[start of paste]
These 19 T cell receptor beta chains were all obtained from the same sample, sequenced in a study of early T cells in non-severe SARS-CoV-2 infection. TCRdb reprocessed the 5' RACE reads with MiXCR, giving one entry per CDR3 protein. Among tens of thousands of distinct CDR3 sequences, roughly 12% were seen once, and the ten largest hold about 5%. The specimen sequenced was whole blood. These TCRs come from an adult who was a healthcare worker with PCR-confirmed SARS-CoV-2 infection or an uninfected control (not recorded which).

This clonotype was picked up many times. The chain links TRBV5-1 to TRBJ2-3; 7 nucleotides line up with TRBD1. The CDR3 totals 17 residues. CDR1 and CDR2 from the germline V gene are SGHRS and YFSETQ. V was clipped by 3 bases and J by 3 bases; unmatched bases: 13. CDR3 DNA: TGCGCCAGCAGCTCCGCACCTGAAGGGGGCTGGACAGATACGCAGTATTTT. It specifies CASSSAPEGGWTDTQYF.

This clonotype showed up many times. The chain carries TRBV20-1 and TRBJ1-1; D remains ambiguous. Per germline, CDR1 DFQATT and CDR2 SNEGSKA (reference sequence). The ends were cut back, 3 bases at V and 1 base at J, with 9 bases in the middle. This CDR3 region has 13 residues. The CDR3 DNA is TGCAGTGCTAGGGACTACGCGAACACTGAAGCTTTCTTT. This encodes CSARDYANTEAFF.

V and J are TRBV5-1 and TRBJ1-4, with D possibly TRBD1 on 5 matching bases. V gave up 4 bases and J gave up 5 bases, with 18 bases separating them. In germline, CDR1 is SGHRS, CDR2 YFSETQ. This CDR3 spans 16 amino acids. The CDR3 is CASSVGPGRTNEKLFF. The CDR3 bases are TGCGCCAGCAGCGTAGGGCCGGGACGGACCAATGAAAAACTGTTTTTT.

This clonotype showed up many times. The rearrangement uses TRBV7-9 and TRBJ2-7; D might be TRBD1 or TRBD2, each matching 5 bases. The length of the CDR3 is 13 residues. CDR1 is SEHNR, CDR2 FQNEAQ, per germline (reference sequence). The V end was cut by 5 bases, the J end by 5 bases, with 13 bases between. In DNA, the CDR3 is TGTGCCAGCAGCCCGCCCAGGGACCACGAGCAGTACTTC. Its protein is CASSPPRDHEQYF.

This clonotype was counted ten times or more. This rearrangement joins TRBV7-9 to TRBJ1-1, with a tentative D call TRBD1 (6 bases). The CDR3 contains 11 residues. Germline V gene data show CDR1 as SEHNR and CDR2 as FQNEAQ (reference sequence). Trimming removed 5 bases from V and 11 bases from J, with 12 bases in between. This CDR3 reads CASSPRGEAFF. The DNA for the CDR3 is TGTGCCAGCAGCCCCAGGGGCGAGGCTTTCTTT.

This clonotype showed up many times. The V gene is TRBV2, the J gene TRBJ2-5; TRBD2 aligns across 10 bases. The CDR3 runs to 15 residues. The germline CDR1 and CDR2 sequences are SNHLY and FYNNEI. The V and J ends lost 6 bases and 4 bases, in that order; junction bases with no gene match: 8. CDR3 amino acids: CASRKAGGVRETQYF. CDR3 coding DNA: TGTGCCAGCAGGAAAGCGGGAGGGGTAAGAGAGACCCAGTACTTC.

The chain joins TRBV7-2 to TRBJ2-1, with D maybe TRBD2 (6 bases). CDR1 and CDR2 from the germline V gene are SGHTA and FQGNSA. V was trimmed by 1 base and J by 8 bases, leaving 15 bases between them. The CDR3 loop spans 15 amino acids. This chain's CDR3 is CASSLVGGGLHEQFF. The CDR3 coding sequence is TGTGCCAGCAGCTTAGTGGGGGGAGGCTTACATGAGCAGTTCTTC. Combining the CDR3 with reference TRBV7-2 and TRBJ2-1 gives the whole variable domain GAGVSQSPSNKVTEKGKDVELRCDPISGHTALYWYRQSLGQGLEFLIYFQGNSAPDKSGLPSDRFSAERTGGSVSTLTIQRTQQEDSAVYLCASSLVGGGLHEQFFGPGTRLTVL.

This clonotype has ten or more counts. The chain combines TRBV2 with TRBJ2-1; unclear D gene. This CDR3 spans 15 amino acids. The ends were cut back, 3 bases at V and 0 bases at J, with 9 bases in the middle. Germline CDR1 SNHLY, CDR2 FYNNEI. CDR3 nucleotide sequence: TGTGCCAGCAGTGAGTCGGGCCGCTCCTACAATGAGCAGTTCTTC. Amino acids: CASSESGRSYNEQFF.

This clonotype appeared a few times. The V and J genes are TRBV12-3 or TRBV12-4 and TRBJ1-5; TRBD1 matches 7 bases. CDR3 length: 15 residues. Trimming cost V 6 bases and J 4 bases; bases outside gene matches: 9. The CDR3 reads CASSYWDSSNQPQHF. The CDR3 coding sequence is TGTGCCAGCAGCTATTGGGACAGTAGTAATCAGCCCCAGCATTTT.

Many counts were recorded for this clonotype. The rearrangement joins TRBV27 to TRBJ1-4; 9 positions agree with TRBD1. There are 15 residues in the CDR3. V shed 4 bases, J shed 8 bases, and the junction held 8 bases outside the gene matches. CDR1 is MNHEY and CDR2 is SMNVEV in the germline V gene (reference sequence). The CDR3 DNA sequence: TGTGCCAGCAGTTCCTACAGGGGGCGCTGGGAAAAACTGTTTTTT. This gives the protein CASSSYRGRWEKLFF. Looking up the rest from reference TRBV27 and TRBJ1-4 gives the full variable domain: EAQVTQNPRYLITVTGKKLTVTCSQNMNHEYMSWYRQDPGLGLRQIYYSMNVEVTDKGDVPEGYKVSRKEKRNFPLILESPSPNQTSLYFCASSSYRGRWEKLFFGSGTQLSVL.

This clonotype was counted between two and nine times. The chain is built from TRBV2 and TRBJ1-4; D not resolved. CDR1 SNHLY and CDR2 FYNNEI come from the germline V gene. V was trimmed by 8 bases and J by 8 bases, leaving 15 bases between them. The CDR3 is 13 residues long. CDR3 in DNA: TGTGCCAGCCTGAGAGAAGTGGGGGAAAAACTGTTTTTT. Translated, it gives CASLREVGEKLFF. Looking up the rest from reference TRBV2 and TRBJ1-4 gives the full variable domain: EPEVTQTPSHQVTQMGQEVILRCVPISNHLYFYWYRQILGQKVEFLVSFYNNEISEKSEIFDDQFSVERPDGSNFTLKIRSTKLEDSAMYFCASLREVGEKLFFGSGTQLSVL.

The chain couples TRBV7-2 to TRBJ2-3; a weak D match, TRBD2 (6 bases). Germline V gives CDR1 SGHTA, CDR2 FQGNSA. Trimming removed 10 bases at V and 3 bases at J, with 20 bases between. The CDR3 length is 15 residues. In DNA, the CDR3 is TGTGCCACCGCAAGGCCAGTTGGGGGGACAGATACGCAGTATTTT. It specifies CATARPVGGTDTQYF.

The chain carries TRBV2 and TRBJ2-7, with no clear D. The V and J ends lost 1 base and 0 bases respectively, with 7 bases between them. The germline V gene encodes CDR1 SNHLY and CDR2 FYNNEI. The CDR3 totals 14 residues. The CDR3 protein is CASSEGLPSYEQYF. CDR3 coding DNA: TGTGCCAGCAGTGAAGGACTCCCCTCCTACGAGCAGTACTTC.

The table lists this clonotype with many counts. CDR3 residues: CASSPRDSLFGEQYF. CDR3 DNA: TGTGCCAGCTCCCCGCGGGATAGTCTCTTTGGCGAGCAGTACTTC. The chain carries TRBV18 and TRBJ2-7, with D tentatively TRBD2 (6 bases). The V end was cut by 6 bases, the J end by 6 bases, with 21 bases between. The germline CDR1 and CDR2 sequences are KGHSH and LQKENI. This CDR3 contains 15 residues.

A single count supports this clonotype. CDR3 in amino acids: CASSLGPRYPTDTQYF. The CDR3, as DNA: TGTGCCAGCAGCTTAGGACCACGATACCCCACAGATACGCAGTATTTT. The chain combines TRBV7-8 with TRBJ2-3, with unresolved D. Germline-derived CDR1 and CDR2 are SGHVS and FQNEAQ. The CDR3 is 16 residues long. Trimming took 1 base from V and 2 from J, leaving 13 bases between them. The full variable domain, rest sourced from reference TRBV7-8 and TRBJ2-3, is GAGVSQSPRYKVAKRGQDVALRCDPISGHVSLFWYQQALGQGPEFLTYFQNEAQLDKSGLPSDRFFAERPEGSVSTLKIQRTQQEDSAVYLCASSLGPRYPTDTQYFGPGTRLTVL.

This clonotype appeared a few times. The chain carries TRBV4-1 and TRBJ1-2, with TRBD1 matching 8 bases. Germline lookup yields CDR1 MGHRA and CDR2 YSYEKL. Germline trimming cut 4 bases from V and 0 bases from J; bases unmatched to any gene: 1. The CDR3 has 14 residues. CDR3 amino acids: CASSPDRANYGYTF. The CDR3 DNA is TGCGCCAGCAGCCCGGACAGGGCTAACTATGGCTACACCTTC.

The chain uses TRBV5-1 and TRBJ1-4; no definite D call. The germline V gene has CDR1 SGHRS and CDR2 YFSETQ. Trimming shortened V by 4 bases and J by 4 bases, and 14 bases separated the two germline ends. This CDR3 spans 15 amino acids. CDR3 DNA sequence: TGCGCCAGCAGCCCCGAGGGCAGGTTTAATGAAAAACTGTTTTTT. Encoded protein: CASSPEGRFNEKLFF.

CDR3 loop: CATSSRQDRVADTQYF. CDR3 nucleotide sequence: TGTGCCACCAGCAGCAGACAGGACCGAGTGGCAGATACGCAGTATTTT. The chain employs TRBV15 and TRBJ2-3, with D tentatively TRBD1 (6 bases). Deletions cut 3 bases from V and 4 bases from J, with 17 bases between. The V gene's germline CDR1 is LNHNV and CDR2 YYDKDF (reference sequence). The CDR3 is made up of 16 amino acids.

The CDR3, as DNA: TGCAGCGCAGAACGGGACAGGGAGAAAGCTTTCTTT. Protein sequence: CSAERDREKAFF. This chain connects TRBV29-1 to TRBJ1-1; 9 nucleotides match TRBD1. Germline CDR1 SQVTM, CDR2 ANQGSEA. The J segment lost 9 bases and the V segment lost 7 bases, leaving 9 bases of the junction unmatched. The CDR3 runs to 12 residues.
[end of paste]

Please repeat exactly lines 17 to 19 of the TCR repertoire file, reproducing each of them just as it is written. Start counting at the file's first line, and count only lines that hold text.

This clonotype appeared a few times. The chain carries TRBV4-1 and TRBJ1-2, with TRBD1 matching 8 bases. Germline lookup yields CDR1 MGHRA and CDR2 YSYEKL. Germline trimming cut 4 bases from V and 0 bases from J; bases unmatched to any gene: 1. The CDR3 has 14 residues. CDR3 amino acids: CASSPDRANYGYTF. The CDR3 DNA is TGCGCCAGCAGCCCGGACAGGGCTAACTATGGCTACACCTTC.

The chain uses TRBV5-1 and TRBJ1-4; no definite D call. The germline V gene has CDR1 SGHRS and CDR2 YFSETQ. Trimming shortened V by 4 bases and J by 4 bases, and 14 bases separated the two germline ends. This CDR3 spans 15 amino acids. CDR3 DNA sequence: TGCGCCAGCAGCCCCGAGGGCAGGTTTAATGAAAAACTGTTTTTT. Encoded protein: CASSPEGRFNEKLFF.

CDR3 loop: CATSSRQDRVADTQYF. CDR3 nucleotide sequence: TGTGCCACCAGCAGCAGACAGGACCGAGTGGCAGATACGCAGTATTTT. The chain employs TRBV15 and TRBJ2-3, with D tentatively TRBD1 (6 bases). Deletions cut 3 bases from V and 4 bases from J, with 17 bases between. The V gene's germline CDR1 is LNHNV and CDR2 YYDKDF (reference sequence). The CDR3 is made up of 16 amino acids.